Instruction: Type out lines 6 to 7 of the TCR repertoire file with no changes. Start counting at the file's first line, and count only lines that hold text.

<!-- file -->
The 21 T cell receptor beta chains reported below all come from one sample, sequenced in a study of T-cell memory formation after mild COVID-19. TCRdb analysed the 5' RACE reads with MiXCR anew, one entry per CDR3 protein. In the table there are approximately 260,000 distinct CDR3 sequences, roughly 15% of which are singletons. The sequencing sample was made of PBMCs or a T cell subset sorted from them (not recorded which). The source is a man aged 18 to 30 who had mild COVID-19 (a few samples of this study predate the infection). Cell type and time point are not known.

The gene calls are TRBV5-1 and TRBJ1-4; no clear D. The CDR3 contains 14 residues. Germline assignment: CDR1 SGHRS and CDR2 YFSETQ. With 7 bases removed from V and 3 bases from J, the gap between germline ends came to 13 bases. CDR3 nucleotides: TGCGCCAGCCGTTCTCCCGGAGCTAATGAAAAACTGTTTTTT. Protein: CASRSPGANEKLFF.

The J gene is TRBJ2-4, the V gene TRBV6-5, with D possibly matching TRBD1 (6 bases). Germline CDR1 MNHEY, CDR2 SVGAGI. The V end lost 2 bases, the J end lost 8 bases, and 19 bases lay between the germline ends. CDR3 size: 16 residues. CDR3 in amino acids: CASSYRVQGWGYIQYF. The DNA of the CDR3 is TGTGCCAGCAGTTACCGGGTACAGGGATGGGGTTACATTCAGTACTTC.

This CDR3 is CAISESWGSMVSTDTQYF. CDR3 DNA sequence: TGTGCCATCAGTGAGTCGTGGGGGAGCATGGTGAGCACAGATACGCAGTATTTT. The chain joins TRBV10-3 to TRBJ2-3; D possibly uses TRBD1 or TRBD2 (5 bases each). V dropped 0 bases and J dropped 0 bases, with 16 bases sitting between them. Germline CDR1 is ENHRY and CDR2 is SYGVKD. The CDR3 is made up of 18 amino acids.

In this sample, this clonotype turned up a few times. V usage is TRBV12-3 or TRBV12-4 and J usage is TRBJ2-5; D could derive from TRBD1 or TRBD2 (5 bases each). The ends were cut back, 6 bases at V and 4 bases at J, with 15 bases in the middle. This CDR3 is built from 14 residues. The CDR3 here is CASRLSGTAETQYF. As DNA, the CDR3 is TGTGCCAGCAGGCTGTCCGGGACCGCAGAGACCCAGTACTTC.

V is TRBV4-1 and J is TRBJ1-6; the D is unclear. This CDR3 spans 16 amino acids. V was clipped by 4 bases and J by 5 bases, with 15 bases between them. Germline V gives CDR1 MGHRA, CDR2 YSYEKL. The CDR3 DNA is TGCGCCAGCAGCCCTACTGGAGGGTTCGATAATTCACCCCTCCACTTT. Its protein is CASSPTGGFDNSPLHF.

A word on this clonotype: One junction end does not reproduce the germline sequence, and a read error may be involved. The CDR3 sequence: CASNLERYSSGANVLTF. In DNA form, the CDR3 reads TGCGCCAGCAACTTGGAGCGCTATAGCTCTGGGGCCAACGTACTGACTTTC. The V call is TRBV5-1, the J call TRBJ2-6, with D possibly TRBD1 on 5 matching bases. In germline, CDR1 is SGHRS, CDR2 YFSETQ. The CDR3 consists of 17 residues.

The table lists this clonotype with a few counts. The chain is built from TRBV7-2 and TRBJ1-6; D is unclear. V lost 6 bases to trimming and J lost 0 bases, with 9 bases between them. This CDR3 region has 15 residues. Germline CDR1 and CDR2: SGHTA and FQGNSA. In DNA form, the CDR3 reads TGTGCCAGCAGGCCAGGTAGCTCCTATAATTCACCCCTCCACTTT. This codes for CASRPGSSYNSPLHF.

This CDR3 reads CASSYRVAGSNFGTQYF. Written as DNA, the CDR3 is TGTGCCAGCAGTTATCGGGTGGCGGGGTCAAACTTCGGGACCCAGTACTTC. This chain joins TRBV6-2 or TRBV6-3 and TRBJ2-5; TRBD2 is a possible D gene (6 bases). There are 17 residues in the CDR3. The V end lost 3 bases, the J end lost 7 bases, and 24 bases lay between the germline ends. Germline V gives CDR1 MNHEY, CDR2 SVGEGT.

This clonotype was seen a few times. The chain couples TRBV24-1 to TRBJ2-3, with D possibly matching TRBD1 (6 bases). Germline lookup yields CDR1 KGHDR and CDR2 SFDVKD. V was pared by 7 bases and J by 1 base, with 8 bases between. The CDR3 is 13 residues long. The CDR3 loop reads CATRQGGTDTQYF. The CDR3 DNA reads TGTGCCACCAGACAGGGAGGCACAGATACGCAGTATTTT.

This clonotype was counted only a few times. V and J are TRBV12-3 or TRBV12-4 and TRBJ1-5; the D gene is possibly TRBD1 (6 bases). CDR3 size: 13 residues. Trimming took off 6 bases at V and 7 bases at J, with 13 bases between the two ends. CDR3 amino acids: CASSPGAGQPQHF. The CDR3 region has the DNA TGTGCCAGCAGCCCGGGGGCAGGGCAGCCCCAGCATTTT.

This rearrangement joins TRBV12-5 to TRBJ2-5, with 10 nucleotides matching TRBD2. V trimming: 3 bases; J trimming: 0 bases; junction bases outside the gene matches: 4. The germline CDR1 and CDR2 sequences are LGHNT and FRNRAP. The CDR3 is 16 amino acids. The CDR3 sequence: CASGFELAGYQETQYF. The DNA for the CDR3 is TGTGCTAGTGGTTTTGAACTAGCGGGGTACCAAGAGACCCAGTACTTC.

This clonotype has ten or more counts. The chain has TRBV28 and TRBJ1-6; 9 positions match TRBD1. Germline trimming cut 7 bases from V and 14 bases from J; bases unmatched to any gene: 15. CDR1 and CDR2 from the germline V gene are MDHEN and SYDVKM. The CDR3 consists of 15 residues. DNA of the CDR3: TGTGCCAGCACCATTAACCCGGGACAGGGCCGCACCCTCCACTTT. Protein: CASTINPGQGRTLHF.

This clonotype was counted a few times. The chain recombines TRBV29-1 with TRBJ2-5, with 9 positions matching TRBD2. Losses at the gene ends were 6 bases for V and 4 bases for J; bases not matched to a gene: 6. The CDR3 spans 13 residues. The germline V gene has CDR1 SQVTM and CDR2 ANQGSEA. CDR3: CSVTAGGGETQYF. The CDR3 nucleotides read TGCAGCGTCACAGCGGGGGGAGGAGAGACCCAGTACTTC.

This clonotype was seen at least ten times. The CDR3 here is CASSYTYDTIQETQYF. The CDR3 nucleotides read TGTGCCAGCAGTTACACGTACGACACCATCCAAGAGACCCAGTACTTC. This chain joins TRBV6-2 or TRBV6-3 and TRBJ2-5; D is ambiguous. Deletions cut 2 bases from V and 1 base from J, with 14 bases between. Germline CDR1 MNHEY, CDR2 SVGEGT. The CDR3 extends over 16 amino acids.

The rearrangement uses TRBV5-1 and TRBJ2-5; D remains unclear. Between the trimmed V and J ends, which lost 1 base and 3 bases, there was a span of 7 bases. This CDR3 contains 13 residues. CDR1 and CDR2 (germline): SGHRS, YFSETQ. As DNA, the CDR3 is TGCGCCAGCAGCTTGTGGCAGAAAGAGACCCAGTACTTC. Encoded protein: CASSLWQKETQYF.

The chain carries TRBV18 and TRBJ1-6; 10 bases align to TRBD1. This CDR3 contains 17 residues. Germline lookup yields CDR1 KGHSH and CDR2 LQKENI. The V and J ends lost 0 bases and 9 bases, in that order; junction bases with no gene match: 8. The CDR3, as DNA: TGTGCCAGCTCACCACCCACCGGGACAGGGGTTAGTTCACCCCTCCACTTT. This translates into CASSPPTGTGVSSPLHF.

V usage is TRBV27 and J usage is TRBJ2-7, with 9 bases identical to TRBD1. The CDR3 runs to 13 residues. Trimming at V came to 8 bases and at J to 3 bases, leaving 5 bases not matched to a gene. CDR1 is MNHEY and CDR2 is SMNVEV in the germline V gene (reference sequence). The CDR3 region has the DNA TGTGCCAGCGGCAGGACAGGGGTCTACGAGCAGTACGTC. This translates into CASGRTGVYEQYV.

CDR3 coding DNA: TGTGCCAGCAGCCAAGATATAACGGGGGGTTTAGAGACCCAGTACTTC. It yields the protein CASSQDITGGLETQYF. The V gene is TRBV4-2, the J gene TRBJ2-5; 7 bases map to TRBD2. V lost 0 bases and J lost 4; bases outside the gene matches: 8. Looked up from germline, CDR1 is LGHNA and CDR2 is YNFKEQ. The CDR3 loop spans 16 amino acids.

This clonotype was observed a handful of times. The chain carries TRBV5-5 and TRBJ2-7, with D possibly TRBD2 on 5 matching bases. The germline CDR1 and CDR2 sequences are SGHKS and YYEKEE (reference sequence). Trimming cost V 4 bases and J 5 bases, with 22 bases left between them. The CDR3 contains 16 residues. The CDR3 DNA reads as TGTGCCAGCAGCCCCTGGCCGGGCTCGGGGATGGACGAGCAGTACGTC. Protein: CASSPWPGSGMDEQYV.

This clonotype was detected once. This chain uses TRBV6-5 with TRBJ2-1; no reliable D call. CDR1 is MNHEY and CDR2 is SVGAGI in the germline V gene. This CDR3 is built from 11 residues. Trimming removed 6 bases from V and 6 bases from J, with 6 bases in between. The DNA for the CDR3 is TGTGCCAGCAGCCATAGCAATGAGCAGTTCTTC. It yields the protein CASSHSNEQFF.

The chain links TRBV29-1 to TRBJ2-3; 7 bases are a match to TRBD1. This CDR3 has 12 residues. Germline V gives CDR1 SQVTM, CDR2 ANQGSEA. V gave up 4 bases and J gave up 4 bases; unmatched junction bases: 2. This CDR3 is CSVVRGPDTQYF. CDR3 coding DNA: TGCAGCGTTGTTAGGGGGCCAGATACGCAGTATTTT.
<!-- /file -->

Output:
V is TRBV4-1 and J is TRBJ1-6; the D is unclear. This CDR3 spans 16 amino acids. V was clipped by 4 bases and J by 5 bases, with 15 bases between them. Germline V gives CDR1 MGHRA, CDR2 YSYEKL. The CDR3 DNA is TGCGCCAGCAGCCCTACTGGAGGGTTCGATAATTCACCCCTCCACTTT. Its protein is CASSPTGGFDNSPLHF.

A word on this clonotype: One junction end does not reproduce the germline sequence, and a read error may be involved. The CDR3 sequence: CASNLERYSSGANVLTF. In DNA form, the CDR3 reads TGCGCCAGCAACTTGGAGCGCTATAGCTCTGGGGCCAACGTACTGACTTTC. The V call is TRBV5-1, the J call TRBJ2-6, with D possibly TRBD1 on 5 matching bases. In germline, CDR1 is SGHRS, CDR2 YFSETQ. The CDR3 consists of 17 residues.